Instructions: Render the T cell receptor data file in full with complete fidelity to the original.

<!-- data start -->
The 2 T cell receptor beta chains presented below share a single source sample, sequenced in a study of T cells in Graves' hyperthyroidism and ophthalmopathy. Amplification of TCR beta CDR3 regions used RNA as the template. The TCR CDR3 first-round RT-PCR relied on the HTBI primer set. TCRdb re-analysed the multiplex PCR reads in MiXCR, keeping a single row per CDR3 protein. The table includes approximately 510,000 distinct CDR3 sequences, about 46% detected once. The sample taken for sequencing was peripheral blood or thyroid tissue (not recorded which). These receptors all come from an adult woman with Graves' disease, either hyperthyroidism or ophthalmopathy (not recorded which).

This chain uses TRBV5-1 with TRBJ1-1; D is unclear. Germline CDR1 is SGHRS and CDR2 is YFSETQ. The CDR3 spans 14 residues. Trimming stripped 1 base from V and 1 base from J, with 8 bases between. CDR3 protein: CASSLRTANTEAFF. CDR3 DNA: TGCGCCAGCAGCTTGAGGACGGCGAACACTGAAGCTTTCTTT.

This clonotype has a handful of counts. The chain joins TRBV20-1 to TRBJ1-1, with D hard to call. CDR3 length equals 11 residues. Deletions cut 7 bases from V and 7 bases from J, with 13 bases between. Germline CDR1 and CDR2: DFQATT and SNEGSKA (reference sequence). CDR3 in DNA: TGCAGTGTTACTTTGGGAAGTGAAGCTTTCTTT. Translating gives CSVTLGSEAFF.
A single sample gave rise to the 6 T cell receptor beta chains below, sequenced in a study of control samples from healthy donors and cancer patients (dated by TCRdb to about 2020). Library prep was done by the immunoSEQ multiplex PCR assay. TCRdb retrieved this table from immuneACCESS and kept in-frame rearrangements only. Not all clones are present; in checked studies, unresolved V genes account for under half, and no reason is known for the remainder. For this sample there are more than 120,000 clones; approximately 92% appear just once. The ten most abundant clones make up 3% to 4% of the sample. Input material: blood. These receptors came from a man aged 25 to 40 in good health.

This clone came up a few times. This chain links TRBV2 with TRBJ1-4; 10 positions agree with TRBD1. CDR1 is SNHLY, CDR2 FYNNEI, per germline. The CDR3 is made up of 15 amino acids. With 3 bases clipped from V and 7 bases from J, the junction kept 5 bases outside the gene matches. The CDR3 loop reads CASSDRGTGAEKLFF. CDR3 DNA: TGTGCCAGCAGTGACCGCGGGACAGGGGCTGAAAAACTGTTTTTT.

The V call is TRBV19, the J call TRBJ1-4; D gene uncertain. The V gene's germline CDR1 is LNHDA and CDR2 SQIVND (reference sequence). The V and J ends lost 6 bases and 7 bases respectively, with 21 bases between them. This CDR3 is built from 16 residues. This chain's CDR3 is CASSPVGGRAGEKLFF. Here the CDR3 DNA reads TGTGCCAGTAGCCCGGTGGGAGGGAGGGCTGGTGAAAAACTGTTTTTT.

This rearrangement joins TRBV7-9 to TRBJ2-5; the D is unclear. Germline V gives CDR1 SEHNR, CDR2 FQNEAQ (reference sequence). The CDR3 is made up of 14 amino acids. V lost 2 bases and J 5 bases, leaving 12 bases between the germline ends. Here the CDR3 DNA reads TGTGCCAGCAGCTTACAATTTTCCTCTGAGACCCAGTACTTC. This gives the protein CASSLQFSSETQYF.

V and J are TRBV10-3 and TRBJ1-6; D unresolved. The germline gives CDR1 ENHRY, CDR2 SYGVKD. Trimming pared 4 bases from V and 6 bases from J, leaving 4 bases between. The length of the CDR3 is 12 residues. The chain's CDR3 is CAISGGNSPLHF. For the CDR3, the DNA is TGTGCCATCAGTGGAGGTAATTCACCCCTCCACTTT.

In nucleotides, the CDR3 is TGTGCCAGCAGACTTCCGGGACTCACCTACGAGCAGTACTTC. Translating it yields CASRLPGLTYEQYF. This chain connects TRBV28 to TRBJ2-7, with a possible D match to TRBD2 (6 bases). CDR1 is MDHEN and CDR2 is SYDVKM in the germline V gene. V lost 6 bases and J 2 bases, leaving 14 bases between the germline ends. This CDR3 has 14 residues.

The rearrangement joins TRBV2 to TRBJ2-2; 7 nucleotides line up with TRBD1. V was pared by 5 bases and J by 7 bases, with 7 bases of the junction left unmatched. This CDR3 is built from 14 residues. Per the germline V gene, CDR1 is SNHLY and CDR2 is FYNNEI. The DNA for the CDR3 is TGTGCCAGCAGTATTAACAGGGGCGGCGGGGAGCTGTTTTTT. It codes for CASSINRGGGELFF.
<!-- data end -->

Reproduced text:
The 2 T cell receptor beta chains presented below share a single source sample, sequenced in a study of T cells in Graves' hyperthyroidism and ophthalmopathy. Amplification of TCR beta CDR3 regions used RNA as the template. The TCR CDR3 first-round RT-PCR relied on the HTBI primer set. TCRdb re-analysed the multiplex PCR reads in MiXCR, keeping a single row per CDR3 protein. The table includes approximately 510,000 distinct CDR3 sequences, about 46% detected once. The sample taken for sequencing was peripheral blood or thyroid tissue (not recorded which). These receptors all come from an adult woman with Graves' disease, either hyperthyroidism or ophthalmopathy (not recorded which).

This chain uses TRBV5-1 with TRBJ1-1; D is unclear. Germline CDR1 is SGHRS and CDR2 is YFSETQ. The CDR3 spans 14 residues. Trimming stripped 1 base from V and 1 base from J, with 8 bases between. CDR3 protein: CASSLRTANTEAFF. CDR3 DNA: TGCGCCAGCAGCTTGAGGACGGCGAACACTGAAGCTTTCTTT.

This clonotype has a handful of counts. The chain joins TRBV20-1 to TRBJ1-1, with D hard to call. CDR3 length equals 11 residues. Deletions cut 7 bases from V and 7 bases from J, with 13 bases between. Germline CDR1 and CDR2: DFQATT and SNEGSKA (reference sequence). CDR3 in DNA: TGCAGTGTTACTTTGGGAAGTGAAGCTTTCTTT. Translating gives CSVTLGSEAFF.
A single sample gave rise to the 6 T cell receptor beta chains below, sequenced in a study of control samples from healthy donors and cancer patients (dated by TCRdb to about 2020). Library prep was done by the immunoSEQ multiplex PCR assay. TCRdb retrieved this table from immuneACCESS and kept in-frame rearrangements only. Not all clones are present; in checked studies, unresolved V genes account for under half, and no reason is known for the remainder. For this sample there are more than 120,000 clones; approximately 92% appear just once. The ten most abundant clones make up 3% to 4% of the sample. Input material: blood. These receptors came from a man aged 25 to 40 in good health.

This clone came up a few times. This chain links TRBV2 with TRBJ1-4; 10 positions agree with TRBD1. CDR1 is SNHLY, CDR2 FYNNEI, per germline. The CDR3 is made up of 15 amino acids. With 3 bases clipped from V and 7 bases from J, the junction kept 5 bases outside the gene matches. The CDR3 loop reads CASSDRGTGAEKLFF. CDR3 DNA: TGTGCCAGCAGTGACCGCGGGACAGGGGCTGAAAAACTGTTTTTT.

The V call is TRBV19, the J call TRBJ1-4; D gene uncertain. The V gene's germline CDR1 is LNHDA and CDR2 SQIVND (reference sequence). The V and J ends lost 6 bases and 7 bases respectively, with 21 bases between them. This CDR3 is built from 16 residues. This chain's CDR3 is CASSPVGGRAGEKLFF. Here the CDR3 DNA reads TGTGCCAGTAGCCCGGTGGGAGGGAGGGCTGGTGAAAAACTGTTTTTT.

This rearrangement joins TRBV7-9 to TRBJ2-5; the D is unclear. Germline V gives CDR1 SEHNR, CDR2 FQNEAQ (reference sequence). The CDR3 is made up of 14 amino acids. V lost 2 bases and J 5 bases, leaving 12 bases between the germline ends. Here the CDR3 DNA reads TGTGCCAGCAGCTTACAATTTTCCTCTGAGACCCAGTACTTC. This gives the protein CASSLQFSSETQYF.

V and J are TRBV10-3 and TRBJ1-6; D unresolved. The germline gives CDR1 ENHRY, CDR2 SYGVKD. Trimming pared 4 bases from V and 6 bases from J, leaving 4 bases between. The length of the CDR3 is 12 residues. The chain's CDR3 is CAISGGNSPLHF. For the CDR3, the DNA is TGTGCCATCAGTGGAGGTAATTCACCCCTCCACTTT.

In nucleotides, the CDR3 is TGTGCCAGCAGACTTCCGGGACTCACCTACGAGCAGTACTTC. Translating it yields CASRLPGLTYEQYF. This chain connects TRBV28 to TRBJ2-7, with a possible D match to TRBD2 (6 bases). CDR1 is MDHEN and CDR2 is SYDVKM in the germline V gene. V lost 6 bases and J 2 bases, leaving 14 bases between the germline ends. This CDR3 has 14 residues.

The rearrangement joins TRBV2 to TRBJ2-2; 7 nucleotides line up with TRBD1. V was pared by 5 bases and J by 7 bases, with 7 bases of the junction left unmatched. This CDR3 is built from 14 residues. Per the germline V gene, CDR1 is SNHLY and CDR2 is FYNNEI. The DNA for the CDR3 is TGTGCCAGCAGTATTAACAGGGGCGGCGGGGAGCTGTTTTTT. It codes for CASSINRGGGELFF.